What we learned from the Texas anti-ESG experience
It is challenging to reliably establish the associated long-run effects of the Texas experience with anti-ESG laws. We note in Figure 1 that the targeted banks re-entered the Texas market in a more limited manner starting in May 2022, and, consequently, we are unable to conclusively establish whether the state of Texas or the financial institutions changed behaviour, or what would have happened if the banks had not re-entered.
However, several lessons are clear. First, banks value their ESG policies and chose to leave the Texas public finance market instead of abandoning ESG policies. Second, political subdivisions in Texas faced large uncertainty in the months following the enactment of these laws and moved away from competitive sales to negotiations. Finally, borrowers in Texas paid significantly more for external finance during this period than their counterparts outside of Texas.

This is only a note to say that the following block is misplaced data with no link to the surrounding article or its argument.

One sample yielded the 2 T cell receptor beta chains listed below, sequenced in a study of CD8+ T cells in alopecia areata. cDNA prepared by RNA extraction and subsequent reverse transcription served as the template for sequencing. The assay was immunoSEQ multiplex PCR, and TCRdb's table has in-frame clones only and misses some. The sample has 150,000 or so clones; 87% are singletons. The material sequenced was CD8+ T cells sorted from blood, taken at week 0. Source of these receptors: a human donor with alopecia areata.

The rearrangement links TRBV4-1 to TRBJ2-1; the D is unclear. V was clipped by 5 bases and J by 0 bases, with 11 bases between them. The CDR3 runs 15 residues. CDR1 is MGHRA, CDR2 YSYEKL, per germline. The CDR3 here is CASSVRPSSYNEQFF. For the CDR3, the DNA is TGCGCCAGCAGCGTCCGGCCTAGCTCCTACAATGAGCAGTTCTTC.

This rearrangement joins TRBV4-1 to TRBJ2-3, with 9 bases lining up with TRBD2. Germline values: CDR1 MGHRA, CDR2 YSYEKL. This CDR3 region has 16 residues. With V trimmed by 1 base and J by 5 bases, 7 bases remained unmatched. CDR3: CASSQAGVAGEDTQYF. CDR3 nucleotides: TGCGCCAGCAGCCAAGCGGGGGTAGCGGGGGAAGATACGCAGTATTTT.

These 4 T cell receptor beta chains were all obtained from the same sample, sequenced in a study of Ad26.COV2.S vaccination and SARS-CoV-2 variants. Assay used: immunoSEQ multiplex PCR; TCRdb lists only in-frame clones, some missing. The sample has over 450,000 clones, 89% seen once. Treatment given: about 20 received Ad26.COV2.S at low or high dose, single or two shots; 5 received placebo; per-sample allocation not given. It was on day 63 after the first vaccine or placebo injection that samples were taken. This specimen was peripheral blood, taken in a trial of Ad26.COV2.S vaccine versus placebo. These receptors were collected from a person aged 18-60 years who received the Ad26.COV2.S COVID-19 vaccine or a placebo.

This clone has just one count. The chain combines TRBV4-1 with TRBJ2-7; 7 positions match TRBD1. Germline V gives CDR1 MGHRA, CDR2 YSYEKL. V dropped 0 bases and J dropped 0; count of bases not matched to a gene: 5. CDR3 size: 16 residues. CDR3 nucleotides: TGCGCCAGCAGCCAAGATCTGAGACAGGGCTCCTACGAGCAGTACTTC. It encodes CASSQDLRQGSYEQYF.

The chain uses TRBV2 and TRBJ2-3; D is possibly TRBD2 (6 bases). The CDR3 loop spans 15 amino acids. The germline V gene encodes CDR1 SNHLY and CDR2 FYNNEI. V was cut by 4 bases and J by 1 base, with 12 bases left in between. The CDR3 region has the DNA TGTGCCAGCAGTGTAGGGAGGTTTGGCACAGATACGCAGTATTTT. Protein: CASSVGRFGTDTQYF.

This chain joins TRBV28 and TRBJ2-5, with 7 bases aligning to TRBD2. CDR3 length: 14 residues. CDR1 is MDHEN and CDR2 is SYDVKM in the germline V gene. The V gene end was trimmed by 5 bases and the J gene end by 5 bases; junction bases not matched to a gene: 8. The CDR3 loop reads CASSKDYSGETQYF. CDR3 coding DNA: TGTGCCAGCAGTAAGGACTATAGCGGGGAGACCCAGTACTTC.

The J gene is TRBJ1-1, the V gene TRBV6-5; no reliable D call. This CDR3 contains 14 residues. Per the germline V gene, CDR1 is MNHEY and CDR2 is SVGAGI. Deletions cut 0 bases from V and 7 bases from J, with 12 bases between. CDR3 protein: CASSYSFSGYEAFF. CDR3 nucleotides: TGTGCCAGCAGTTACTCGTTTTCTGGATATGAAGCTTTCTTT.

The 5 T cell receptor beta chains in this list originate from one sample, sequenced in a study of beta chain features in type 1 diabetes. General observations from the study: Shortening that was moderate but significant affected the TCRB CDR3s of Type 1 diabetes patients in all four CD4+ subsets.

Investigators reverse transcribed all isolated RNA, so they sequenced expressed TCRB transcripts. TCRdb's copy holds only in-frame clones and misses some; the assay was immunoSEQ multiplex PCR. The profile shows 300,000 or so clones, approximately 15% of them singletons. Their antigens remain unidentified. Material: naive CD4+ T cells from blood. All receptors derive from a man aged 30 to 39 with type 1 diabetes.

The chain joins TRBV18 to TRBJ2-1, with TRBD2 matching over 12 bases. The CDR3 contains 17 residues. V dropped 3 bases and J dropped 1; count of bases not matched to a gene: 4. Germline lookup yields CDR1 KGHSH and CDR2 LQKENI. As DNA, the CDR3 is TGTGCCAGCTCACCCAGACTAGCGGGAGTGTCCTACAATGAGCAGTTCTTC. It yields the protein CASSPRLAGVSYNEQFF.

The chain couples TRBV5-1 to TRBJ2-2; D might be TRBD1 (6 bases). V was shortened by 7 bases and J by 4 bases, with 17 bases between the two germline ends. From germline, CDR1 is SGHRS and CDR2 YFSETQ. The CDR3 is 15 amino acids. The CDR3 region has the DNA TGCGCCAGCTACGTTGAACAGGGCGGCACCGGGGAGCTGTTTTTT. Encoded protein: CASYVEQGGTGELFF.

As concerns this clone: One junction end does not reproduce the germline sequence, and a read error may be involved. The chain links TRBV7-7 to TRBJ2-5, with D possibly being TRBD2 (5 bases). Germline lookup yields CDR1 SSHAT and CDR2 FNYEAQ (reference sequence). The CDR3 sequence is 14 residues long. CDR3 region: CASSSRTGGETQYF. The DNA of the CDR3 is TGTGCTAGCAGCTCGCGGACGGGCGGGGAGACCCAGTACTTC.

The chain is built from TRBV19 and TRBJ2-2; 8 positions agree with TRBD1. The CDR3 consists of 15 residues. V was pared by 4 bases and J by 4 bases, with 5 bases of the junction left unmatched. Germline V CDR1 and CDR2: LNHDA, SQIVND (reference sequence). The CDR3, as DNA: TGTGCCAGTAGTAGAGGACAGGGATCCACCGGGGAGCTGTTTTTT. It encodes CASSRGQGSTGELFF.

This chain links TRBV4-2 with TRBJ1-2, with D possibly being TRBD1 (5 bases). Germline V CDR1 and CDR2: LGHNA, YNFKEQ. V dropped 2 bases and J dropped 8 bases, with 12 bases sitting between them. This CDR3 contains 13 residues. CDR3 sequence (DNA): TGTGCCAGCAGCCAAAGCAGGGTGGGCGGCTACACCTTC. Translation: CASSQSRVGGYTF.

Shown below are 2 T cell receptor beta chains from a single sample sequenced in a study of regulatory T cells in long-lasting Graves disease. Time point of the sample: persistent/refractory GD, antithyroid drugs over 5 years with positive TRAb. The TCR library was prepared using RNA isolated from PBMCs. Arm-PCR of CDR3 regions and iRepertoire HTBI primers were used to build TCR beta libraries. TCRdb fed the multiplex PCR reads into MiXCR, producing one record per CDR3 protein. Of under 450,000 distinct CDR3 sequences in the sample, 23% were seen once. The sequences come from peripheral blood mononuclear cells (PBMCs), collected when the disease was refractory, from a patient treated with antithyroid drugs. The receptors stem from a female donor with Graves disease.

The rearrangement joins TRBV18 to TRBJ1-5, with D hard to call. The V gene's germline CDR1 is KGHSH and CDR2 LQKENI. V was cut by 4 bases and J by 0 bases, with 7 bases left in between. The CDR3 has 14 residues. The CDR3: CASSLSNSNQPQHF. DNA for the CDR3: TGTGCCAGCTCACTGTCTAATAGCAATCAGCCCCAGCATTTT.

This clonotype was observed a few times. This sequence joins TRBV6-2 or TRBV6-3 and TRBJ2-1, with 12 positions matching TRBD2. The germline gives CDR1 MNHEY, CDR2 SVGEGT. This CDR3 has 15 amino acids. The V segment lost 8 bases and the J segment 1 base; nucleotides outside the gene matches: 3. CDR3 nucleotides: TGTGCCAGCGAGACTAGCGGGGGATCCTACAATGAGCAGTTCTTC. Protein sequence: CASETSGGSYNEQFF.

These economic forces suggest that even in states with historically competitive public finance markets, the loss of competition from anti-ESG laws and the resulting adverse effect on borrowing costs may be significant.
This paper was presented at the PRI Academic Network Week 2022.
The PRI’s academic blog aims to bring investors insights from the latest academic research on responsible investment. It is written by academic guest contributors. Blog authors write in their individual capacity – posts do not necessarily represent a PRI view.